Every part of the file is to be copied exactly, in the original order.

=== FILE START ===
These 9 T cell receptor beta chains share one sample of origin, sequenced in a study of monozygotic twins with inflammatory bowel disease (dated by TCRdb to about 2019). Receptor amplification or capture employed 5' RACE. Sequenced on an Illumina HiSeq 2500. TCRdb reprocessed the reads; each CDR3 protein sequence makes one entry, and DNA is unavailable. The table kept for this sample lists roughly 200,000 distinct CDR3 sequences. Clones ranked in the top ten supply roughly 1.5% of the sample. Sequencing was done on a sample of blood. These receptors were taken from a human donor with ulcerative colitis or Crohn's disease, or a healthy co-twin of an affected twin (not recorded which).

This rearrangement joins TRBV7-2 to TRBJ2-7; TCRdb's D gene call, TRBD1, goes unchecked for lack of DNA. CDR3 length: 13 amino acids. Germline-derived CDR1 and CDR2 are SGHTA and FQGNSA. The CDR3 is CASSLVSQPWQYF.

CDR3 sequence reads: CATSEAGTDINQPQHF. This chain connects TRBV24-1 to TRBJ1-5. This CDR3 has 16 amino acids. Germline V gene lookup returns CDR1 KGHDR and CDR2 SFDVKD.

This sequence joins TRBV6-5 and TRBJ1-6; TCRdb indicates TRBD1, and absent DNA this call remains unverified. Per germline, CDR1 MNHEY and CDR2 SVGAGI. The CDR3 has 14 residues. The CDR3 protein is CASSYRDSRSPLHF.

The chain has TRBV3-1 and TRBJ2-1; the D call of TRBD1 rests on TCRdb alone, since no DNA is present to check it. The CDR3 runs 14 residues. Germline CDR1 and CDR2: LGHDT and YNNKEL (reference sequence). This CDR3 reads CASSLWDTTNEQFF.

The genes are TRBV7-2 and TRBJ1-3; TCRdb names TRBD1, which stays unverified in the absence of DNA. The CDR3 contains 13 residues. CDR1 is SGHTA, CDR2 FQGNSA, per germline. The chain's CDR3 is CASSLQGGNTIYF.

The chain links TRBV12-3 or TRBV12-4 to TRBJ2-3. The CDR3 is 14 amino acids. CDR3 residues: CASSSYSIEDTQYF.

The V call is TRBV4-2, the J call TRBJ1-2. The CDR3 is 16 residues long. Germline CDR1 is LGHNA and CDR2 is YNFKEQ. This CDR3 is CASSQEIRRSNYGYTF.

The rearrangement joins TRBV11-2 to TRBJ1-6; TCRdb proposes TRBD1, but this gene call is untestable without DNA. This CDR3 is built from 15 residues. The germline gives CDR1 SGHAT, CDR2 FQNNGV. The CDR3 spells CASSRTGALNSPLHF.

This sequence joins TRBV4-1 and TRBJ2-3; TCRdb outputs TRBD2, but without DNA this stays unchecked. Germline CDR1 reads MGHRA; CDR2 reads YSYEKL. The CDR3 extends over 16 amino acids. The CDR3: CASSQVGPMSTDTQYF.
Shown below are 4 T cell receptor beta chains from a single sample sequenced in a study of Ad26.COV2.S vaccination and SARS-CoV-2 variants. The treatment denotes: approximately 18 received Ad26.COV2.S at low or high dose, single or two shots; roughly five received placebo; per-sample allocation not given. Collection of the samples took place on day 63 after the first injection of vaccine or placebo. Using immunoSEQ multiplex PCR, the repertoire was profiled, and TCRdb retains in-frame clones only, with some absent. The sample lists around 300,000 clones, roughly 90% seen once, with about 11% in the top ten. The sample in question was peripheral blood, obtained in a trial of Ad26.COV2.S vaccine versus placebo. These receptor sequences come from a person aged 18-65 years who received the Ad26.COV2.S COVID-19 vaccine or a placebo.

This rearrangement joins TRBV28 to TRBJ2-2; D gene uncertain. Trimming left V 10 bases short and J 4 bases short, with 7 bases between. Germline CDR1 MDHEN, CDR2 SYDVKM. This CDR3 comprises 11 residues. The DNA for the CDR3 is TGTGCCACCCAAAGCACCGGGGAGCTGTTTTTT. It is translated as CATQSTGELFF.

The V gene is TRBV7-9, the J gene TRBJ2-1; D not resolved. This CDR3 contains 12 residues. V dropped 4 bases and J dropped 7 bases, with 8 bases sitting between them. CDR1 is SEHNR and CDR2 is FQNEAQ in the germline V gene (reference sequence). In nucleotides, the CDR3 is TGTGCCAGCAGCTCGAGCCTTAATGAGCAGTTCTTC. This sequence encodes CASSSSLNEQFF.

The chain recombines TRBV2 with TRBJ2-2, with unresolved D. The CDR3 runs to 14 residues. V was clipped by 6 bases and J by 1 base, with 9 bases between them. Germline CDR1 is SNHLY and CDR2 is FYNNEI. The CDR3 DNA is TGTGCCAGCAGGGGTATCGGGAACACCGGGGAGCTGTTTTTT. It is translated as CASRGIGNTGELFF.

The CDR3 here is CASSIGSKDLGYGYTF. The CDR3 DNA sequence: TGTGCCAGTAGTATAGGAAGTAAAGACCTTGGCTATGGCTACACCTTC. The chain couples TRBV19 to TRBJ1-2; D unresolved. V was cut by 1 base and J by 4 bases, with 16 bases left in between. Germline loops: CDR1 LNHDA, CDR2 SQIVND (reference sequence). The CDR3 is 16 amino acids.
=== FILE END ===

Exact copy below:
These 9 T cell receptor beta chains share one sample of origin, sequenced in a study of monozygotic twins with inflammatory bowel disease (dated by TCRdb to about 2019). Receptor amplification or capture employed 5' RACE. Sequenced on an Illumina HiSeq 2500. TCRdb reprocessed the reads; each CDR3 protein sequence makes one entry, and DNA is unavailable. The table kept for this sample lists roughly 200,000 distinct CDR3 sequences. Clones ranked in the top ten supply roughly 1.5% of the sample. Sequencing was done on a sample of blood. These receptors were taken from a human donor with ulcerative colitis or Crohn's disease, or a healthy co-twin of an affected twin (not recorded which).

This rearrangement joins TRBV7-2 to TRBJ2-7; TCRdb's D gene call, TRBD1, goes unchecked for lack of DNA. CDR3 length: 13 amino acids. Germline-derived CDR1 and CDR2 are SGHTA and FQGNSA. The CDR3 is CASSLVSQPWQYF.

CDR3 sequence reads: CATSEAGTDINQPQHF. This chain connects TRBV24-1 to TRBJ1-5. This CDR3 has 16 amino acids. Germline V gene lookup returns CDR1 KGHDR and CDR2 SFDVKD.

This sequence joins TRBV6-5 and TRBJ1-6; TCRdb indicates TRBD1, and absent DNA this call remains unverified. Per germline, CDR1 MNHEY and CDR2 SVGAGI. The CDR3 has 14 residues. The CDR3 protein is CASSYRDSRSPLHF.

The chain has TRBV3-1 and TRBJ2-1; the D call of TRBD1 rests on TCRdb alone, since no DNA is present to check it. The CDR3 runs 14 residues. Germline CDR1 and CDR2: LGHDT and YNNKEL (reference sequence). This CDR3 reads CASSLWDTTNEQFF.

The genes are TRBV7-2 and TRBJ1-3; TCRdb names TRBD1, which stays unverified in the absence of DNA. The CDR3 contains 13 residues. CDR1 is SGHTA, CDR2 FQGNSA, per germline. The chain's CDR3 is CASSLQGGNTIYF.

The chain links TRBV12-3 or TRBV12-4 to TRBJ2-3. The CDR3 is 14 amino acids. CDR3 residues: CASSSYSIEDTQYF.

The V call is TRBV4-2, the J call TRBJ1-2. The CDR3 is 16 residues long. Germline CDR1 is LGHNA and CDR2 is YNFKEQ. This CDR3 is CASSQEIRRSNYGYTF.

The rearrangement joins TRBV11-2 to TRBJ1-6; TCRdb proposes TRBD1, but this gene call is untestable without DNA. This CDR3 is built from 15 residues. The germline gives CDR1 SGHAT, CDR2 FQNNGV. The CDR3 spells CASSRTGALNSPLHF.

This sequence joins TRBV4-1 and TRBJ2-3; TCRdb outputs TRBD2, but without DNA this stays unchecked. Germline CDR1 reads MGHRA; CDR2 reads YSYEKL. The CDR3 extends over 16 amino acids. The CDR3: CASSQVGPMSTDTQYF.
Shown below are 4 T cell receptor beta chains from a single sample sequenced in a study of Ad26.COV2.S vaccination and SARS-CoV-2 variants. The treatment denotes: approximately 18 received Ad26.COV2.S at low or high dose, single or two shots; roughly five received placebo; per-sample allocation not given. Collection of the samples took place on day 63 after the first injection of vaccine or placebo. Using immunoSEQ multiplex PCR, the repertoire was profiled, and TCRdb retains in-frame clones only, with some absent. The sample lists around 300,000 clones, roughly 90% seen once, with about 11% in the top ten. The sample in question was peripheral blood, obtained in a trial of Ad26.COV2.S vaccine versus placebo. These receptor sequences come from a person aged 18-65 years who received the Ad26.COV2.S COVID-19 vaccine or a placebo.

This rearrangement joins TRBV28 to TRBJ2-2; D gene uncertain. Trimming left V 10 bases short and J 4 bases short, with 7 bases between. Germline CDR1 MDHEN, CDR2 SYDVKM. This CDR3 comprises 11 residues. The DNA for the CDR3 is TGTGCCACCCAAAGCACCGGGGAGCTGTTTTTT. It is translated as CATQSTGELFF.

The V gene is TRBV7-9, the J gene TRBJ2-1; D not resolved. This CDR3 contains 12 residues. V dropped 4 bases and J dropped 7 bases, with 8 bases sitting between them. CDR1 is SEHNR and CDR2 is FQNEAQ in the germline V gene (reference sequence). In nucleotides, the CDR3 is TGTGCCAGCAGCTCGAGCCTTAATGAGCAGTTCTTC. This sequence encodes CASSSSLNEQFF.

The chain recombines TRBV2 with TRBJ2-2, with unresolved D. The CDR3 runs to 14 residues. V was clipped by 6 bases and J by 1 base, with 9 bases between them. Germline CDR1 is SNHLY and CDR2 is FYNNEI. The CDR3 DNA is TGTGCCAGCAGGGGTATCGGGAACACCGGGGAGCTGTTTTTT. It is translated as CASRGIGNTGELFF.

The CDR3 here is CASSIGSKDLGYGYTF. The CDR3 DNA sequence: TGTGCCAGTAGTATAGGAAGTAAAGACCTTGGCTATGGCTACACCTTC. The chain couples TRBV19 to TRBJ1-2; D unresolved. V was cut by 1 base and J by 4 bases, with 16 bases left in between. Germline loops: CDR1 LNHDA, CDR2 SQIVND (reference sequence). The CDR3 is 16 amino acids.